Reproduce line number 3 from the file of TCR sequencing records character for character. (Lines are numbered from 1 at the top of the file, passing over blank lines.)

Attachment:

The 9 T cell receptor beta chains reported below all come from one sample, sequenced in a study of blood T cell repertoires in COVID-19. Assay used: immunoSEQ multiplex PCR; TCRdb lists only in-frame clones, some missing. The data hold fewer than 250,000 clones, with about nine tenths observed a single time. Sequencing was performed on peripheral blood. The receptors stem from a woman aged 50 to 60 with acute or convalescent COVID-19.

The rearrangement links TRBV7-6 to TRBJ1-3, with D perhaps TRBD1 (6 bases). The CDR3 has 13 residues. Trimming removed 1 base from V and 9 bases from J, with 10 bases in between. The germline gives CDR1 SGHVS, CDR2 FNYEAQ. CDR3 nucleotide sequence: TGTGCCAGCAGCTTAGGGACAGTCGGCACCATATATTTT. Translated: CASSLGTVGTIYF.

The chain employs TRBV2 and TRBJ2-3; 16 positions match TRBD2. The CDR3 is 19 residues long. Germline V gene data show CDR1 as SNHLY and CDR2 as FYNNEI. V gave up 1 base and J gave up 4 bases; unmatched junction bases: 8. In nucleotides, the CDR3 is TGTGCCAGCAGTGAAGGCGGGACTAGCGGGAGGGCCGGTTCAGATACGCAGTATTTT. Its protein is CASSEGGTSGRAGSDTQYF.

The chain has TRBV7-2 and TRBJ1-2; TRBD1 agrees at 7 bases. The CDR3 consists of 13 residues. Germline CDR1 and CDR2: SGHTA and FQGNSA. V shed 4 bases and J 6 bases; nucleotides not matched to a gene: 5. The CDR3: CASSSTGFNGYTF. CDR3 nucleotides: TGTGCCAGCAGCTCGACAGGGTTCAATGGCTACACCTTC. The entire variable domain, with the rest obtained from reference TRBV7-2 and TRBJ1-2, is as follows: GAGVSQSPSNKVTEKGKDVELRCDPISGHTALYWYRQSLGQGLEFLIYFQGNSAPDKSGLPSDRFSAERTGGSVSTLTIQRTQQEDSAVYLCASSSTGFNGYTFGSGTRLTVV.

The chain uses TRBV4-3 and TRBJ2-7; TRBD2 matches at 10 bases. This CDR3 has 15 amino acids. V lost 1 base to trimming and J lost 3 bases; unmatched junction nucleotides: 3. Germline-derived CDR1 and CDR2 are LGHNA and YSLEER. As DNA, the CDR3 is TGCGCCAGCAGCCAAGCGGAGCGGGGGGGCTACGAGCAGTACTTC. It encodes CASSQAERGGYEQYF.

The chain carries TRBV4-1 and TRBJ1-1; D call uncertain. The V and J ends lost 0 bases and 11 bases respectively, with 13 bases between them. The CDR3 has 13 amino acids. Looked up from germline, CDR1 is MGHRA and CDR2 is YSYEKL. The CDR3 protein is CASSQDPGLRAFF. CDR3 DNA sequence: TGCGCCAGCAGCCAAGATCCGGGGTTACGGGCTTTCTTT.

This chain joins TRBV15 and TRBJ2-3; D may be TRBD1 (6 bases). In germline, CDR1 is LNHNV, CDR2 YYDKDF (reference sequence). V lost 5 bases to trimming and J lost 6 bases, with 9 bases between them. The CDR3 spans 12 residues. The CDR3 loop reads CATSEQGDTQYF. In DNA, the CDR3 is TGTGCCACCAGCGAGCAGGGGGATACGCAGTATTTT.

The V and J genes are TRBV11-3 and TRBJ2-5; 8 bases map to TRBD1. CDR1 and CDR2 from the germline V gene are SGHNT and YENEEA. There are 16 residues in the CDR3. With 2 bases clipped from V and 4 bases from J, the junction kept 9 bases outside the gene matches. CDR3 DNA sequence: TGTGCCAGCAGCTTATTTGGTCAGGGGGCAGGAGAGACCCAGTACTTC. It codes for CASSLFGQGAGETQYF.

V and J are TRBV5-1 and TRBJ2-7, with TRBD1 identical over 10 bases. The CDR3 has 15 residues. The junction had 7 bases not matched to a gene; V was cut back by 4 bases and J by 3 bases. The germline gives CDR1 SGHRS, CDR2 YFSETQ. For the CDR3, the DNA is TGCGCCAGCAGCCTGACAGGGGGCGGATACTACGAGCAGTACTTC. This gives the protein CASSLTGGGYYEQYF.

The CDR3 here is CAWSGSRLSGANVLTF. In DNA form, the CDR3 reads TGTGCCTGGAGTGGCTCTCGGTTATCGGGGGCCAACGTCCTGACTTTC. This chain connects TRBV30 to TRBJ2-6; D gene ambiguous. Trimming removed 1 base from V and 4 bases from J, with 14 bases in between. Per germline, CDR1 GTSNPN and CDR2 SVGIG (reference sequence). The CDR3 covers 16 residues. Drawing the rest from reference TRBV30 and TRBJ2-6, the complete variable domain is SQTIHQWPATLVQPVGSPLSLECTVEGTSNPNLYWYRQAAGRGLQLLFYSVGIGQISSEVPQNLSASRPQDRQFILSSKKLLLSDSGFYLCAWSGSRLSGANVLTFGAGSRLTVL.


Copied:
The chain employs TRBV2 and TRBJ2-3; 16 positions match TRBD2. The CDR3 is 19 residues long. Germline V gene data show CDR1 as SNHLY and CDR2 as FYNNEI. V gave up 1 base and J gave up 4 bases; unmatched junction bases: 8. In nucleotides, the CDR3 is TGTGCCAGCAGTGAAGGCGGGACTAGCGGGAGGGCCGGTTCAGATACGCAGTATTTT. Its protein is CASSEGGTSGRAGSDTQYF.